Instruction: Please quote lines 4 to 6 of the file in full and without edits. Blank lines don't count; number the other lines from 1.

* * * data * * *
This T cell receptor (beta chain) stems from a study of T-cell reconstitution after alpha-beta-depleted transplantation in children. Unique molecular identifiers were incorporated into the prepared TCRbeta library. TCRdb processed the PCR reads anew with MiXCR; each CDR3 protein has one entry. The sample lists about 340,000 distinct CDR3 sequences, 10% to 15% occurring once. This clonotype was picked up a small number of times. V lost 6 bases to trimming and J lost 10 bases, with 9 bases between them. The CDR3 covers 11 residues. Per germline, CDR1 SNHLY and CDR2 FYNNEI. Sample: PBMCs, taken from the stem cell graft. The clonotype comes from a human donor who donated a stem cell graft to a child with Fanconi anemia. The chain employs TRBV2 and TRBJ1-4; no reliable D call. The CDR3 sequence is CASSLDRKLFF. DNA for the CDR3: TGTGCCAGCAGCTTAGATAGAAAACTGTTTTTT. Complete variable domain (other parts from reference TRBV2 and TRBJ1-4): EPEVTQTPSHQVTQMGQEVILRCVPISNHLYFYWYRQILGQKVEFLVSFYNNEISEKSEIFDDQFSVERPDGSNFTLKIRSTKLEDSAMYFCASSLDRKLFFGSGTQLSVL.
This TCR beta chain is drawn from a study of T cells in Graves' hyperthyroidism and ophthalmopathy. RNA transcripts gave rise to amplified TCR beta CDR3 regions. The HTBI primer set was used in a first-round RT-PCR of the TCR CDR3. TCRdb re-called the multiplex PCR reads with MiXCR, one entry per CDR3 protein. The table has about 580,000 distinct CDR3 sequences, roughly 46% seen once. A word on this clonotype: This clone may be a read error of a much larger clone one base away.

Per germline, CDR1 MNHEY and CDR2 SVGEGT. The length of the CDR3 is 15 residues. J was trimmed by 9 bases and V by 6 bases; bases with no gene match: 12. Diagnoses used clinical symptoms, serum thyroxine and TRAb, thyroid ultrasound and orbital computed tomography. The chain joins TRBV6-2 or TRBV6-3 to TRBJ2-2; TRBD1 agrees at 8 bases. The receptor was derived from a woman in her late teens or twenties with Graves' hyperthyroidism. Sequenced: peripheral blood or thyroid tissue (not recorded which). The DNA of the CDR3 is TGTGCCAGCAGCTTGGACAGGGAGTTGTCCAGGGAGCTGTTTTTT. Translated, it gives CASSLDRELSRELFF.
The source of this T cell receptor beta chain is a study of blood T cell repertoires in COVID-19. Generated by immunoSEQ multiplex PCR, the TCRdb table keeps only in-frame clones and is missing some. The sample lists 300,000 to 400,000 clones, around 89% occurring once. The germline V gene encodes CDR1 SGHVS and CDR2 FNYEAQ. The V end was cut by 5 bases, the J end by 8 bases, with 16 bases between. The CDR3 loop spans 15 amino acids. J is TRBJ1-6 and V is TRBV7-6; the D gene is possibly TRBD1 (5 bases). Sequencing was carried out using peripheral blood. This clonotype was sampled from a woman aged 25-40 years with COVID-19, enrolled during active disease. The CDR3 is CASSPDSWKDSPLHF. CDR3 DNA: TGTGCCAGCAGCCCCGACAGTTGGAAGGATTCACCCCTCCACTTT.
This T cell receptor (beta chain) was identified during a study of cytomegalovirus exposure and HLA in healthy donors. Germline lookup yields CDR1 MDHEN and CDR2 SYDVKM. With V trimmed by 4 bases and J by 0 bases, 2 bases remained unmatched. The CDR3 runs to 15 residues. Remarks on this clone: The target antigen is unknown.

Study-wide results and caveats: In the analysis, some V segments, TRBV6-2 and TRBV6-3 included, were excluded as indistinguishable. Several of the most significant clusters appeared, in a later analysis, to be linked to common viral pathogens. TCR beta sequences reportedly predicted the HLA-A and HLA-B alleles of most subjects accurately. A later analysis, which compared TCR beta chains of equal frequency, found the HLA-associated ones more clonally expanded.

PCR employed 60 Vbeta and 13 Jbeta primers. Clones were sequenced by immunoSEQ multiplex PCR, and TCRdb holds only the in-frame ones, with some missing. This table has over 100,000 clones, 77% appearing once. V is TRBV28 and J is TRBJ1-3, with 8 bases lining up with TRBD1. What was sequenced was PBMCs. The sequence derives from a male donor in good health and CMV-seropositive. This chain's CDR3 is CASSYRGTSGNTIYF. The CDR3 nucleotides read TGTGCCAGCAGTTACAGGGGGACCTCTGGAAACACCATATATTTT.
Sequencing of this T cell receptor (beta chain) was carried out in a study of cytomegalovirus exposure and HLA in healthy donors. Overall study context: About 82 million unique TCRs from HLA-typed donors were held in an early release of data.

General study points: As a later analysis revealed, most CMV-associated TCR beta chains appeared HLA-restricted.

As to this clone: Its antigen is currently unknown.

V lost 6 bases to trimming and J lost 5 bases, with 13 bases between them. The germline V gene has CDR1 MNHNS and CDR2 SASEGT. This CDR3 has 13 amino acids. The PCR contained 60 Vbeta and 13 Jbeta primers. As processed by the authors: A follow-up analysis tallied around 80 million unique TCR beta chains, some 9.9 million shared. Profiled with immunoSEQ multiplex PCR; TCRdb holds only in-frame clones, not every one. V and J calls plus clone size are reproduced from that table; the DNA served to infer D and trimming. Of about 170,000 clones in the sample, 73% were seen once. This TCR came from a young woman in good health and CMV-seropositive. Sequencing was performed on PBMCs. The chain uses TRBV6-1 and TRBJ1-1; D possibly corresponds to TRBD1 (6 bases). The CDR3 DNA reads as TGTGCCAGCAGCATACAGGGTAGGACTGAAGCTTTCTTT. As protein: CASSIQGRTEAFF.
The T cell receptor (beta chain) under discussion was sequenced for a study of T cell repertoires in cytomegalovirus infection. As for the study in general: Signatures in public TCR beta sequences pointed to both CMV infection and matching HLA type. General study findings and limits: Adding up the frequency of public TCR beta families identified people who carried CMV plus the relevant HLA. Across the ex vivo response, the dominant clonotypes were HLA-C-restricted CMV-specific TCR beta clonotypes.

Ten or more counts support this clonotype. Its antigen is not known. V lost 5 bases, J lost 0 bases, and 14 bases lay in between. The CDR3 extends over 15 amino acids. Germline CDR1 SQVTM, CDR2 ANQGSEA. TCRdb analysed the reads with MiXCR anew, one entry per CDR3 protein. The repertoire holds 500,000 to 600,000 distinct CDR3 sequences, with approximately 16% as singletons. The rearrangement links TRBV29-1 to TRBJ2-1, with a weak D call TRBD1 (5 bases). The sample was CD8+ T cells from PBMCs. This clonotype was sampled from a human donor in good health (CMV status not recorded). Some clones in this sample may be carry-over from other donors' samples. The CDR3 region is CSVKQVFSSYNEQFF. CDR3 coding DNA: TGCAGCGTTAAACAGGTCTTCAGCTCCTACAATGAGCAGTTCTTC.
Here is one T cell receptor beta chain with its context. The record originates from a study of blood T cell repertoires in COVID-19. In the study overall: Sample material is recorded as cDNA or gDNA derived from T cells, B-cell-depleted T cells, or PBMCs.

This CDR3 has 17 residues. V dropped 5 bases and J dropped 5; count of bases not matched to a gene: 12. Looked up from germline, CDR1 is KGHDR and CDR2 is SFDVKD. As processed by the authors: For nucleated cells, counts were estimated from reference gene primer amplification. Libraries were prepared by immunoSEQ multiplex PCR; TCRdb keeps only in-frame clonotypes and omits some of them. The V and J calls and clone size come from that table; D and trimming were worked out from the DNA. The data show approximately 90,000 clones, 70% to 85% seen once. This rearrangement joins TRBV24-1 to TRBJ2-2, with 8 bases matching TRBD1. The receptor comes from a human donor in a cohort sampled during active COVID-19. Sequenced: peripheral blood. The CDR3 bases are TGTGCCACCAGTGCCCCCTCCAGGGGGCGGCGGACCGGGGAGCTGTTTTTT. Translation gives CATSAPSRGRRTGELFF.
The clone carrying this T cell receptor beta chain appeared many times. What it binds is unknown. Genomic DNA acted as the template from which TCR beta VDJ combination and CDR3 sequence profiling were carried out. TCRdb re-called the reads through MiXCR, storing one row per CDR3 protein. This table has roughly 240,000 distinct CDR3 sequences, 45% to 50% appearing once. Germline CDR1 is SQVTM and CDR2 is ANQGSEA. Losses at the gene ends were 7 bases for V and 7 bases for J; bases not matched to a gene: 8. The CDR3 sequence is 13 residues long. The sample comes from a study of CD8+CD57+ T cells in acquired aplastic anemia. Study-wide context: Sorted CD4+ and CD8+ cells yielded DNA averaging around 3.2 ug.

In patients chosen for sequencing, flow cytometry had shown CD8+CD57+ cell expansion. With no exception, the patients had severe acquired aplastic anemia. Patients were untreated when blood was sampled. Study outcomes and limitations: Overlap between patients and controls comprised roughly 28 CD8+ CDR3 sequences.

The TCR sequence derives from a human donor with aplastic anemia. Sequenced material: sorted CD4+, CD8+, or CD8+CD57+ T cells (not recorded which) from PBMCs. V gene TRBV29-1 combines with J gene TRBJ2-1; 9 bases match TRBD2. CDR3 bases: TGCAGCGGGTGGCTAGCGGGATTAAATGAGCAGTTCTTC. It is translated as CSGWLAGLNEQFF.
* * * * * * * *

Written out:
The source of this T cell receptor beta chain is a study of blood T cell repertoires in COVID-19. Generated by immunoSEQ multiplex PCR, the TCRdb table keeps only in-frame clones and is missing some. The sample lists 300,000 to 400,000 clones, around 89% occurring once. The germline V gene encodes CDR1 SGHVS and CDR2 FNYEAQ. The V end was cut by 5 bases, the J end by 8 bases, with 16 bases between. The CDR3 loop spans 15 amino acids. J is TRBJ1-6 and V is TRBV7-6; the D gene is possibly TRBD1 (5 bases). Sequencing was carried out using peripheral blood. This clonotype was sampled from a woman aged 25-40 years with COVID-19, enrolled during active disease. The CDR3 is CASSPDSWKDSPLHF. CDR3 DNA: TGTGCCAGCAGCCCCGACAGTTGGAAGGATTCACCCCTCCACTTT.
This T cell receptor (beta chain) was identified during a study of cytomegalovirus exposure and HLA in healthy donors. Germline lookup yields CDR1 MDHEN and CDR2 SYDVKM. With V trimmed by 4 bases and J by 0 bases, 2 bases remained unmatched. The CDR3 runs to 15 residues. Remarks on this clone: The target antigen is unknown.

Study-wide results and caveats: In the analysis, some V segments, TRBV6-2 and TRBV6-3 included, were excluded as indistinguishable. Several of the most significant clusters appeared, in a later analysis, to be linked to common viral pathogens. TCR beta sequences reportedly predicted the HLA-A and HLA-B alleles of most subjects accurately. A later analysis, which compared TCR beta chains of equal frequency, found the HLA-associated ones more clonally expanded.